AeroSat, the Amherst, N.H. supplier of broadband satcom and direct-broadcast television antennas for airliners and business jets, announced last month that it has received an additional $14 million in investment funds, money that will be used for expansion of the company’s product line and production capacity. Funding was supplied by private equity firms CAI Managers, AeroEquity and PAR Capital Management.
Aviation International News » July 2008
Two more OEMs–Spectrum Aeronautical and Viking Air– have selected Honeywell’s Primus Apex avionics suite. Spectrum selected Apex for its S-40 Freedom midsize jet and Viking Air for the resurrected DHC-6-400 Twin Otter. This brings to four the number of airplanes that will feature the Primus Apex suite, the other two being Grob’s SPn and the new Pilatus PC-12 NG, which is the first Primus Apex-equipped airplane to enter service.
Cessna received FAA certification of the Citation XLS+ on June 2. New features of this upgraded version of the Excel/XLS series include Rockwell Collins Pro Line 21 avionics, fadec-controlled Pratt & Whitney Canada PW545C engines, seven-knot faster maximum cruise speed, extended nose contour and expanded seat widths. Deliveries of the $11.595 million XLS+ should begin by year-end.
Dassault added another wing-letted model to the company’s lineup, the Falcon 900LX, which will replace the Falcon 900EX following certification in the first half of 2010. Initial flight testing has demonstrated a drag reduction of up to 7 percent. Climb performance should improve by 10 percent, according to Dassault, and maximum range will climb to 4,800 nm.
Bombardier has chosen its facility in Querétaro, Mexico, to manufacture the composite structure for the Learjet 85. This facility, which began operations in 2006, already manufactures wiring harnesses and structural components for other Bombardier aircraft.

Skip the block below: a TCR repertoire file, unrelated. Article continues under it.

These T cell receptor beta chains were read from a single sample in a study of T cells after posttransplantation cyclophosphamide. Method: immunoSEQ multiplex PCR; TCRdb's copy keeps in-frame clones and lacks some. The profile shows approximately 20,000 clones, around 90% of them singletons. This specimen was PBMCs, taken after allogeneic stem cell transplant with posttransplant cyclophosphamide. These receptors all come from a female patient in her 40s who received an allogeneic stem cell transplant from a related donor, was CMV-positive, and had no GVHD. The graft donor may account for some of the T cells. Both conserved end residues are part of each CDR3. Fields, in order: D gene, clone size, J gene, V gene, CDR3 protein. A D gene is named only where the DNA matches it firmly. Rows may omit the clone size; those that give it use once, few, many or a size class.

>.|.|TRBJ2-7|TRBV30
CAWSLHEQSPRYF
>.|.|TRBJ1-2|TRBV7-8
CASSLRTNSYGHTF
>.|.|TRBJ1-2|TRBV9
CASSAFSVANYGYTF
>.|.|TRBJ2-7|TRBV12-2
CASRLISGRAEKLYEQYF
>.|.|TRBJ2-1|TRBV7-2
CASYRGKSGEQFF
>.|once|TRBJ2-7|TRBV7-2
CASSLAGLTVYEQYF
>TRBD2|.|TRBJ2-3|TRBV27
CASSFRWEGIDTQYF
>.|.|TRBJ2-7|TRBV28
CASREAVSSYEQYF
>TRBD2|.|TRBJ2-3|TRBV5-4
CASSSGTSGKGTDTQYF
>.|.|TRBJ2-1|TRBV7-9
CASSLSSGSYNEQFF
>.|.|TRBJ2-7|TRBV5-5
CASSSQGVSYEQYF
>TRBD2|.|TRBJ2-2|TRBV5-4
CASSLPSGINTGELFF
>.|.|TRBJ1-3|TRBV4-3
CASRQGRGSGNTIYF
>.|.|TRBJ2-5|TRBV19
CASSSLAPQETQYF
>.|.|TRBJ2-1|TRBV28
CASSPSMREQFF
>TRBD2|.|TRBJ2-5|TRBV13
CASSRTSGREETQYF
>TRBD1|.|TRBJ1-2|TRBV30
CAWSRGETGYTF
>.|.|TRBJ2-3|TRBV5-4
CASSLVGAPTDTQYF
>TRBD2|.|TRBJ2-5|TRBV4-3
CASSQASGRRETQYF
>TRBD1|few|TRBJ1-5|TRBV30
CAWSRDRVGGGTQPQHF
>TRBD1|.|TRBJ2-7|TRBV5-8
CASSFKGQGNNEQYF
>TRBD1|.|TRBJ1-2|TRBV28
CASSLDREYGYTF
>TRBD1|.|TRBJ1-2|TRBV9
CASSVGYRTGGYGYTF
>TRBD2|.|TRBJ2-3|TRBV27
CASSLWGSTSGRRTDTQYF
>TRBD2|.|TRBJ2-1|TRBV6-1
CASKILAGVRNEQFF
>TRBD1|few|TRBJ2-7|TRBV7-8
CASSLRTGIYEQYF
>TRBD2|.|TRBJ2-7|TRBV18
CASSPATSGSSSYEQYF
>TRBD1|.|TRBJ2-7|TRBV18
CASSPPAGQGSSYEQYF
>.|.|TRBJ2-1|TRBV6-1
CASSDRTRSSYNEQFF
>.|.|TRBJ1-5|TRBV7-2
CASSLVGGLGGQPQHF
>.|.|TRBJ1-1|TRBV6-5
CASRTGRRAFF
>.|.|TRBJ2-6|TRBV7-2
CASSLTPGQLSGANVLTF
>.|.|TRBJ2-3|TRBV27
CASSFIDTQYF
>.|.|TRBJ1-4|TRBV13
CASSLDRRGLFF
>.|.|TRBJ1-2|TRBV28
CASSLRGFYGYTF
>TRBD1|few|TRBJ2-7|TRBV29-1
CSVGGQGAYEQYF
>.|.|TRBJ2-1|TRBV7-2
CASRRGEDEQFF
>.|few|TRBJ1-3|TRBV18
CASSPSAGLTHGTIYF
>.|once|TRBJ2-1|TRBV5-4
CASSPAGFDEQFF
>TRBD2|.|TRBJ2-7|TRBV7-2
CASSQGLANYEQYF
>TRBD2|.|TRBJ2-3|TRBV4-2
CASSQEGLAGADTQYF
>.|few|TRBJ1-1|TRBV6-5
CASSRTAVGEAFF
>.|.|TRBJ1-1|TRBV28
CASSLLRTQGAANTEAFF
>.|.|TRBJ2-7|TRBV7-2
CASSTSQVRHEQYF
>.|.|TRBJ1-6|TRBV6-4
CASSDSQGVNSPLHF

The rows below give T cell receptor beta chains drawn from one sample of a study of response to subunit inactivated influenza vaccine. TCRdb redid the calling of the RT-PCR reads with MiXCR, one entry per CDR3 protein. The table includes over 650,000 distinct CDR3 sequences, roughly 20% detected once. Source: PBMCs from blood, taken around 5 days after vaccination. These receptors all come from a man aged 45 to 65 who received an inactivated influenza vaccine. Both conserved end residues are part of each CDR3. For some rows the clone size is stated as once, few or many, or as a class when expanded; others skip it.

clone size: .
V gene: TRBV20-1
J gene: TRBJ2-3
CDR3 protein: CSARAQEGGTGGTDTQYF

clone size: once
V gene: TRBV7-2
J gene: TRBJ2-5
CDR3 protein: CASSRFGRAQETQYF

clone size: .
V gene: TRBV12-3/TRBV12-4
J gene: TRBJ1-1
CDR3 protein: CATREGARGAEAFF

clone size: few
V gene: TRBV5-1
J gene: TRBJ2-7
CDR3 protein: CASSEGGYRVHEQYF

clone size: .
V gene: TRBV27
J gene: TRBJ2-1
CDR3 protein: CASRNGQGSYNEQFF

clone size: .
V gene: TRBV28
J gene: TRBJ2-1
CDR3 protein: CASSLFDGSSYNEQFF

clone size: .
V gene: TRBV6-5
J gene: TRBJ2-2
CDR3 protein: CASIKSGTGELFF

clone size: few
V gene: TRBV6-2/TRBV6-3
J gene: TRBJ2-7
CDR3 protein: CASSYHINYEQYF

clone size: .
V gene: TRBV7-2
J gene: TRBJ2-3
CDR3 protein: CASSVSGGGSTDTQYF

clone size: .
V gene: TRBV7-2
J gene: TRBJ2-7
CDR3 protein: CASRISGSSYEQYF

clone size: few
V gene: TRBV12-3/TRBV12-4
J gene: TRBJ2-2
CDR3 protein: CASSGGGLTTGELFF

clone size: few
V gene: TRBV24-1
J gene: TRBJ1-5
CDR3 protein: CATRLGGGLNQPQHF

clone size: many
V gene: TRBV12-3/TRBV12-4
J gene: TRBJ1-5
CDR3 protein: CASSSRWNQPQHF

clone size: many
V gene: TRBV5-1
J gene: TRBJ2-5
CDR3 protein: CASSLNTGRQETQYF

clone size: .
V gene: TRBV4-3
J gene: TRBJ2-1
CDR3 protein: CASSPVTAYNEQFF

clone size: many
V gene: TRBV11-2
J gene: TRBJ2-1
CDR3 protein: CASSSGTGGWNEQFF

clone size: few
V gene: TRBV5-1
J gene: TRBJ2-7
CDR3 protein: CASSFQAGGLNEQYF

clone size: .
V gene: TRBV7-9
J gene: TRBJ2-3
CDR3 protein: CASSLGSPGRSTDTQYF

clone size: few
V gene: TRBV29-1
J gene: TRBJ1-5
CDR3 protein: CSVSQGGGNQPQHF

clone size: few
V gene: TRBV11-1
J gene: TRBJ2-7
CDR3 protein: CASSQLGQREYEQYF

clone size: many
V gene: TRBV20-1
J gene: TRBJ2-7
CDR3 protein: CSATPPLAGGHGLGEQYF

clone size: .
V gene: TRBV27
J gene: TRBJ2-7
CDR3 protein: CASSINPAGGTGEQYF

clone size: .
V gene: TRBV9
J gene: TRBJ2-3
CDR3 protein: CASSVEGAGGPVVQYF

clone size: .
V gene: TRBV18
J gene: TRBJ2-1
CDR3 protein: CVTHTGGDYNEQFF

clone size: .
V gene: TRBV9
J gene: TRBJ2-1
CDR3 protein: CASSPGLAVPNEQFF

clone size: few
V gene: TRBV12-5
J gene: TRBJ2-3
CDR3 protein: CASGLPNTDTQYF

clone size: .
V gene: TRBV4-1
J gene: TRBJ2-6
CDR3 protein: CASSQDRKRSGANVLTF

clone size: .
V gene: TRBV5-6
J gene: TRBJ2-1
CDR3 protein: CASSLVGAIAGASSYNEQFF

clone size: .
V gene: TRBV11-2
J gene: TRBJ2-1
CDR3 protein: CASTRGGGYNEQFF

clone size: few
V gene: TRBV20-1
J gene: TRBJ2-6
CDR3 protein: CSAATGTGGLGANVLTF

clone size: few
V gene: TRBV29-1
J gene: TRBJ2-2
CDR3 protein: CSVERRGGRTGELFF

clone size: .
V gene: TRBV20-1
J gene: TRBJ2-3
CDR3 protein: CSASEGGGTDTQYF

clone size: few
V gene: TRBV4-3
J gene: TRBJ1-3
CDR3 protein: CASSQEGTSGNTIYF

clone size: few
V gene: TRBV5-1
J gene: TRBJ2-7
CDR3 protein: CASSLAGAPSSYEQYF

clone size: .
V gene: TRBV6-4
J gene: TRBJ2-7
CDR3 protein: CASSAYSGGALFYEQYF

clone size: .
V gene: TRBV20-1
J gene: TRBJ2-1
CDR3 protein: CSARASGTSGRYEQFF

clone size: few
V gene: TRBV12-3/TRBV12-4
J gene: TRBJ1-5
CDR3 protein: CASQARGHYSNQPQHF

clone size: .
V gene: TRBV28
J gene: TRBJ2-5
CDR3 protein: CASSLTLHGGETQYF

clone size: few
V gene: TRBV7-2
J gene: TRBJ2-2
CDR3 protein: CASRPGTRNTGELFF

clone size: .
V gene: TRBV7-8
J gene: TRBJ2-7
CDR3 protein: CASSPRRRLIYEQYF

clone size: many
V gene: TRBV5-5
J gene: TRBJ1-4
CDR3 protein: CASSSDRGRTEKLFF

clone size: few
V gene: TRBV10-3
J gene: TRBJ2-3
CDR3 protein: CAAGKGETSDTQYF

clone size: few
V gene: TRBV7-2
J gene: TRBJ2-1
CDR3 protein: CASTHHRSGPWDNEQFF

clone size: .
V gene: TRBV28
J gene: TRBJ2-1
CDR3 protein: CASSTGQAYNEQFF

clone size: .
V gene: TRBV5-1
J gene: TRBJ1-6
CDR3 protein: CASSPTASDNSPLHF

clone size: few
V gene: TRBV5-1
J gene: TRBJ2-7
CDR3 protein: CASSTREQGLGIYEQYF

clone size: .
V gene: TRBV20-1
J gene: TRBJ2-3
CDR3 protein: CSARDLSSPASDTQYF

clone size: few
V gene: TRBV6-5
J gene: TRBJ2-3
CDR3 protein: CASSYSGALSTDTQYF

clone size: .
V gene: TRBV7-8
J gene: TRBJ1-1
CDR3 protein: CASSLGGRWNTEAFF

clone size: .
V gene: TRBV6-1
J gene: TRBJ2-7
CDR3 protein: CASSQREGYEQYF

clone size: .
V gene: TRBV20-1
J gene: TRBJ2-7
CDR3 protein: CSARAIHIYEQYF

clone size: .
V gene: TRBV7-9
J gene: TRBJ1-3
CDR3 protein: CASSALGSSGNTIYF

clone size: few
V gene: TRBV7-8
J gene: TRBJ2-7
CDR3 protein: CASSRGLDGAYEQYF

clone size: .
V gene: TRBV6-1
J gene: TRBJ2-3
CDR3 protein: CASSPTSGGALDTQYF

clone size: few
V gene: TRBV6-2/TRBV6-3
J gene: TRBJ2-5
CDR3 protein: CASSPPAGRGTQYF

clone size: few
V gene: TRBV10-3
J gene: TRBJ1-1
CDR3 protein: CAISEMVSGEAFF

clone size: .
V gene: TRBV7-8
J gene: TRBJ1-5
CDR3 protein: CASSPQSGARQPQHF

Engineers at Cessna are finishing architecture and layout planning for the Wichita OEM’s largest jet, the fly-by-wire Columbus, and the company revealed new details about vendors and facilities. The Columbus will be assembled at new facilities in Wichita, and Cessna plans to break ground on the factory later this year.
A proposal by the FAA to mandate that aircraft registrations expire every three years has elicited a mixed reaction from the industry, with lobby groups supporting the agency’s goal of improving the accuracy of the aircraft registry but raising concerns about the feasibility of the proposed method.
If the FAA’s crackdown on charter operational control has taught operators anything, it’s that the number of compliance items that a Part 135 certificate holder must monitor, manage and triple-check has exploded.
There’s that old saying, “It’s an ill wind that blows nobody any good.” And if ever there was an ill wind, it’s the one that has been generated by the price of oil and its effect on the airlines. But that same wind is bringing new opportunities to business aviation, with the prospect of expanded operations and the likelihood of added airplanes to the industry’s fleet.
The infrastructure to support business aviation in Asia is improving, but U.S.- and Europe-based business jet operators and their flight support staff still face challenges.